Joint Dysfunction

What is it?

Restrictive or painful movement at a joint due to inefficient movement patterns or underlying disease.


Joint dysfunction can lead to reduced mobility, impaired balance, as well as chronic pain and discomfort.

Therapy can help manage joint dysfunction in individuals with chronic conditions, such as osteoarthritis or rheumatoid arthritis.

Our treatment techniques can be combined within a treatment plan tailored to the specific needs and goals of each patient.

The goal of treatment for joint dysfunction is to improve joint function and mobility, reduce pain and swelling, and promoting overall health and wellness.


Our therapists use several techniques to manage joint dysfunction, including:

  • Manual therapy: use of manual techniques, such as joint mobilization and manipulation to improve joint function and reduce pain.

  • Exercise therapy: use of exercises to improve joint range of motion, strength, and stability, reducing the risk of further joint damage and improving joint function.

  • Education: education regarding proper posture, body mechanics, and movements to reduce the risk of further joint damage and improve joint function.

  • Modalities: use of modalities, such as acupuncture, heat or ice therapy, electrical stimulation, and ultrasound to reduce pain and improve joint function.

  • Activity modification: recommendations regarding changes to daily activities or work environment to reduce the risk of further joint damage and improve joint function.

  • Assistive devices: recommendations regarding the use and proper fitment of assistive devices, such as braces or crutches, to reduce the stress on the affected joint and improve joint function.

Signs & Symptoms

Discomfort or aching in the affected joint.

Reduced mobility or range of motion in the affected joint.

Increased fluid accumulation in the affected joint.

A feeling where the joint is giving way or unable to support normal weight-bearing activities.

An abnormal shape or position of the affected joint.


High-impact injuries: high velocity, acceleration, and deceleration of the joint can increase risk for joint injuries.

Repetitive stress: repeated movements, with muscle imbalances or compensations, can damage and wear out joint tissues. Overuse injuries such as as tendinitis, can cause inflammation and pain to occur in the affected joint.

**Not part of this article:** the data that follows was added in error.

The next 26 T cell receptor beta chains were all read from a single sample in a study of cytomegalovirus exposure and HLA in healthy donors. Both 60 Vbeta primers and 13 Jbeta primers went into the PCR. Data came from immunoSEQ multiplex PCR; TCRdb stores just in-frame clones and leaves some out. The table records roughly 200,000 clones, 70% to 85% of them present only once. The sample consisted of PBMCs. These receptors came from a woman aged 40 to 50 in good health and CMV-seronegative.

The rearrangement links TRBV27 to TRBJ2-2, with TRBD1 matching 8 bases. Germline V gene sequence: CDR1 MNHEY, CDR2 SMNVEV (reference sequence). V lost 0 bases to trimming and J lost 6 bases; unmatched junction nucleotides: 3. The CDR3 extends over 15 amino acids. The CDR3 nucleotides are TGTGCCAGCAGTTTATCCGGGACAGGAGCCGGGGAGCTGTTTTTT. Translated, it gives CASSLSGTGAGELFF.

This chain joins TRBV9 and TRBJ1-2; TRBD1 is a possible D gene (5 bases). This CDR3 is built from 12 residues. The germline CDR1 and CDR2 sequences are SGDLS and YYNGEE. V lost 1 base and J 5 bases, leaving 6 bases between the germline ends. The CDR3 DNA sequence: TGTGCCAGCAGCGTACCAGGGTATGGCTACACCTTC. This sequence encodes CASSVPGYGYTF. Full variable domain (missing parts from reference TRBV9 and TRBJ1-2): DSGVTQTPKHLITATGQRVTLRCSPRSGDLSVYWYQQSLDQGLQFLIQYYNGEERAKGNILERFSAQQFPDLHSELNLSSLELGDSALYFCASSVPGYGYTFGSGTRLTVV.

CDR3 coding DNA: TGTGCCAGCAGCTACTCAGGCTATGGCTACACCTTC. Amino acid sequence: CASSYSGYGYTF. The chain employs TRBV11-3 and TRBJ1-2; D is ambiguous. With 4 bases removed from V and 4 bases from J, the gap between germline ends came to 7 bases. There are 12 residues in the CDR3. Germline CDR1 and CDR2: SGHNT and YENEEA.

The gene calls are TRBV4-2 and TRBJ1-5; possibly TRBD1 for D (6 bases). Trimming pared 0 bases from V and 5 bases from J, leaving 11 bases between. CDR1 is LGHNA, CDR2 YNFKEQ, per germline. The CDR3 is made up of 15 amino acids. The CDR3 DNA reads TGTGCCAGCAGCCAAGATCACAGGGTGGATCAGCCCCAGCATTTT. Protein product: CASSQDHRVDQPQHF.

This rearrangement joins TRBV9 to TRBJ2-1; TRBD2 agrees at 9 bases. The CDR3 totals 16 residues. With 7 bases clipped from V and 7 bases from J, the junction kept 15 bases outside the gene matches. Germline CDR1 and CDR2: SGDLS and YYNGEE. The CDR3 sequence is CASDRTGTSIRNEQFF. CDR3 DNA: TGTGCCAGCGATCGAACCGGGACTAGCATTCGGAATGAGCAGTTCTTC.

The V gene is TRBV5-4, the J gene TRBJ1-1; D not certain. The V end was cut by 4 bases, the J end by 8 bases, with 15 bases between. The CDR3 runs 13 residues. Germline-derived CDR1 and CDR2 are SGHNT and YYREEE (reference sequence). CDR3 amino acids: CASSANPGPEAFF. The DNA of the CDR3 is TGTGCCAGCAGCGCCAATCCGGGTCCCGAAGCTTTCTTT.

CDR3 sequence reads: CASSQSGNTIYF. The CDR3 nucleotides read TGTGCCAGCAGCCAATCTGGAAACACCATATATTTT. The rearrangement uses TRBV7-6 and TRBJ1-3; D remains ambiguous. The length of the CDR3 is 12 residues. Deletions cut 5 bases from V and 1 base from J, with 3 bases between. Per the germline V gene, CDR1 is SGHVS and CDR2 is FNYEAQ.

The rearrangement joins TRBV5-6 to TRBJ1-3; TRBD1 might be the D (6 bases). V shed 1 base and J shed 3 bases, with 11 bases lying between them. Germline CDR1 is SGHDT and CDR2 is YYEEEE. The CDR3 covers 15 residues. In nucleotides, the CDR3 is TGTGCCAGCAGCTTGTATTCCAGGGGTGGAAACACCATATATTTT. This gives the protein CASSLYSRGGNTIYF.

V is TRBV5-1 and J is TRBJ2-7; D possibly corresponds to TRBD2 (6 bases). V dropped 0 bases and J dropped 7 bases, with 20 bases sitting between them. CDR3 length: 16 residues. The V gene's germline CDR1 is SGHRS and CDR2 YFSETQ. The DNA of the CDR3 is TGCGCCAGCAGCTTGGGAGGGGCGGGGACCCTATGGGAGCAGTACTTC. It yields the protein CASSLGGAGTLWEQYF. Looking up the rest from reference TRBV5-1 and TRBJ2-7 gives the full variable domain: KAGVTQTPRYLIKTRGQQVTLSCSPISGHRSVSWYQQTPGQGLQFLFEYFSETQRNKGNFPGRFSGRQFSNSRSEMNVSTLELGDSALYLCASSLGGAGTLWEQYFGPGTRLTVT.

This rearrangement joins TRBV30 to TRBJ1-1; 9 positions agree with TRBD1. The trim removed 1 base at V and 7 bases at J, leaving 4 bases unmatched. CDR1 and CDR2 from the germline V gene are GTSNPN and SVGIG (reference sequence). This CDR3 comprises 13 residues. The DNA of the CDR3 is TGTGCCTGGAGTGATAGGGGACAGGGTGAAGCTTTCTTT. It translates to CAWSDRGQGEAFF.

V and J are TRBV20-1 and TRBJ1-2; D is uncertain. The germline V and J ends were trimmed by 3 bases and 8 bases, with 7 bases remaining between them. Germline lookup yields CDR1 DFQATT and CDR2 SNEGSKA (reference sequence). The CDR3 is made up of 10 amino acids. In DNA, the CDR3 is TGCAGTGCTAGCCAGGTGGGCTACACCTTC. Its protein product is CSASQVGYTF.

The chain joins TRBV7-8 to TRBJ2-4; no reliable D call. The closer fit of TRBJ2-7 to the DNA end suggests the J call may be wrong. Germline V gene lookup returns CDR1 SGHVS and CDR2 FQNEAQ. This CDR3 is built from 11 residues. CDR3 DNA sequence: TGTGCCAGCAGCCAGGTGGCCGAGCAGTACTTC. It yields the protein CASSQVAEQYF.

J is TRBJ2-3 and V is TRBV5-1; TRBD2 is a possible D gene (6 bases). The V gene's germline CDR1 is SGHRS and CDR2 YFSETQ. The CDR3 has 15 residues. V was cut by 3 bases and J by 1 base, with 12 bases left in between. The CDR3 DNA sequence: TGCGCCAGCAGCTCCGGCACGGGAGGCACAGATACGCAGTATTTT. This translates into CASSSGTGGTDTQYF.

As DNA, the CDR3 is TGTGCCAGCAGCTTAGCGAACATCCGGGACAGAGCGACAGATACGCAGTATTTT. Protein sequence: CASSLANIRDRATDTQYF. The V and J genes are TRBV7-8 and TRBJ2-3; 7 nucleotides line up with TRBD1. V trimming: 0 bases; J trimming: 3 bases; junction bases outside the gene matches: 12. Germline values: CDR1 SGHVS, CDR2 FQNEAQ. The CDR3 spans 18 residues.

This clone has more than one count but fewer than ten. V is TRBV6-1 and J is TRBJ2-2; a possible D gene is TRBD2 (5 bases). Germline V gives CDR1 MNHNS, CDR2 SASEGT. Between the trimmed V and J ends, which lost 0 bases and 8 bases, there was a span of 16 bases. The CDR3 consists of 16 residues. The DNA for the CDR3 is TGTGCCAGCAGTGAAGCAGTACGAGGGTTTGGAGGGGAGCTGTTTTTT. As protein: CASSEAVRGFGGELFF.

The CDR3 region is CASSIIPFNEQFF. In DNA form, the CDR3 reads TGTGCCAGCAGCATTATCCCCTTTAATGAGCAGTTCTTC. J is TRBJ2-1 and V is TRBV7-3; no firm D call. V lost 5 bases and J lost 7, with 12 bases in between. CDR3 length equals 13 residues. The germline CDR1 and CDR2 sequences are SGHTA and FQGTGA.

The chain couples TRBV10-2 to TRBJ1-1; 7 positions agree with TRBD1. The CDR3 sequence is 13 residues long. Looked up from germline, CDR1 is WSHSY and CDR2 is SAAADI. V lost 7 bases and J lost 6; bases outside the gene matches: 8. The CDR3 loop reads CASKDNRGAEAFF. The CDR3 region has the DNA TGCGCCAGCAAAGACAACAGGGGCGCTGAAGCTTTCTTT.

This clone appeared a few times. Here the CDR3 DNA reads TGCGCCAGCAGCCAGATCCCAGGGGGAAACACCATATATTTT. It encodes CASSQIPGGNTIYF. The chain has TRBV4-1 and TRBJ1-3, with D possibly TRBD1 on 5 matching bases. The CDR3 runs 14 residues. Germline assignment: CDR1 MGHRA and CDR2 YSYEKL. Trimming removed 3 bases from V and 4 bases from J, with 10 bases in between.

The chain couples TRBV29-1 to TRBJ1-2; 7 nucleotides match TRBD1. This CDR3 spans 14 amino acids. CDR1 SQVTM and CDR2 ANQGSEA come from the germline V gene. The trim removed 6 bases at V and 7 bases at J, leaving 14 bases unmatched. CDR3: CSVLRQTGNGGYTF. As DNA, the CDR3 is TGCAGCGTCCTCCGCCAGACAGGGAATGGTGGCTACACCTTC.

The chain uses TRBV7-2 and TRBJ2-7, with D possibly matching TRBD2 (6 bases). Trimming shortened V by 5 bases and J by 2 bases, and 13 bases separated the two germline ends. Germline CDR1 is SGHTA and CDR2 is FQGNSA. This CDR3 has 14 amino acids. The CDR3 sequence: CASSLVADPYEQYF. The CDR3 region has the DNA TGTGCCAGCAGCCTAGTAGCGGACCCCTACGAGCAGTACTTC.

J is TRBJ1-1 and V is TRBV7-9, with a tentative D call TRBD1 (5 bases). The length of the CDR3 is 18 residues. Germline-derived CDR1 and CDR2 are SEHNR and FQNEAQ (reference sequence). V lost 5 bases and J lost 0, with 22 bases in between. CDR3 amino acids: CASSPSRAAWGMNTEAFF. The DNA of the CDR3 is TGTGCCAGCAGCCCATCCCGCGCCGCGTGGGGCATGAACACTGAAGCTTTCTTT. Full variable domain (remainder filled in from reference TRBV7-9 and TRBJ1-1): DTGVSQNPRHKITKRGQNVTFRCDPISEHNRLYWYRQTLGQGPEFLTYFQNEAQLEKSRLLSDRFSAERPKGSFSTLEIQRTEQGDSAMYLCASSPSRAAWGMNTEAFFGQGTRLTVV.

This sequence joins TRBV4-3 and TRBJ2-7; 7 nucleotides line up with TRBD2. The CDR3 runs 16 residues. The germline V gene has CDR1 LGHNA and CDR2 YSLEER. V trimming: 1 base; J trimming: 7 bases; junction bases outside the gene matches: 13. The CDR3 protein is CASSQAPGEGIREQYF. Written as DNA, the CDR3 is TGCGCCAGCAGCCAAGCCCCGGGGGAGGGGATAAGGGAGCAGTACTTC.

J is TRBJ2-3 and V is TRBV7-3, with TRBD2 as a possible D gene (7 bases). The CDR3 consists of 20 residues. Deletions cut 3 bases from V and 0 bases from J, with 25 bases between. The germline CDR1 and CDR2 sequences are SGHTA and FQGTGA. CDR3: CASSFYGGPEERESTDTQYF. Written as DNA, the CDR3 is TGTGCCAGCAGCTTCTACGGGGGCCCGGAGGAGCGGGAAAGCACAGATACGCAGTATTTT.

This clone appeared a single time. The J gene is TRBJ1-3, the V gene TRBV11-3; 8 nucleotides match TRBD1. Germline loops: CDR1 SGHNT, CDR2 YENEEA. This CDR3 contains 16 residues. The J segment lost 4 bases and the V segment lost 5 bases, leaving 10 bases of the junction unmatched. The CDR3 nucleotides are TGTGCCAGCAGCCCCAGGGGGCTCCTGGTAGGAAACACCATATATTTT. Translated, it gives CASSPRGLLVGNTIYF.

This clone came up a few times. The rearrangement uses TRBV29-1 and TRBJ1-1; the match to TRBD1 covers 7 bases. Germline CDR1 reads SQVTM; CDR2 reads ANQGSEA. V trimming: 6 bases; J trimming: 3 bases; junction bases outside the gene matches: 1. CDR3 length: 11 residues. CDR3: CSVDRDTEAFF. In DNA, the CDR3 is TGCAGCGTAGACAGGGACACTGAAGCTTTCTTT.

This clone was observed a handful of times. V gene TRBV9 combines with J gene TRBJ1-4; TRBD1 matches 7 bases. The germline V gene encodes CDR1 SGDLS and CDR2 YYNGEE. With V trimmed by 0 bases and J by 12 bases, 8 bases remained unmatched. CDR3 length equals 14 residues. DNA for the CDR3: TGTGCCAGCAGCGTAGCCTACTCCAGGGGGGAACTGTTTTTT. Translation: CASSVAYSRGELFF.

Some injuries that occur alongside joint-related injuries are sprains, strains, tears, and fractures.

Osteoarthritis: excessive joint wear and tear resulting in cartilage degeneration, which can cause pain and reduce mobility.

Rheumatoid arthritis: a chronic autoimmune disease that causes inflammation in the joints, leading to pain, stiffness, and loss of function.

Overuse injuries: such as tendinitis, which can cause inflammation and pain in the affected joint

Congenital conditions, such as hip dysplasia, can cause abnormal joint function from birth.

Vitamin deficiencies: such as Vitamin B12 deficiency, which can cause nerve damage and symptoms such as numbness and tingling.

Risks if left untreated

Pain in the affected joint and surrounding areas can result from joint dysfunction, leading to decreased mobility and decreased quality of life.

Over time, joint dysfunction can lead to joint degeneration (such as osteoarthritis), which can result in chronic pain, limited mobility, and decreased quality of life.

As joint dysfunction can lead to pain, this may result in the inhibition of muscles. Without proper stabilization, the joint may become unstable.

Pain and limited mobility associated with joint dysfunction can limit one’s ability to participate in physical activity leading to decreased fitness levels.

Joint dysfunction can cause compensation in other areas of the body, which can lead to secondary conditions.

This may result in the onset of muscle dysfunction, nerve dysfunction, movement imbalances, and postural imbalances.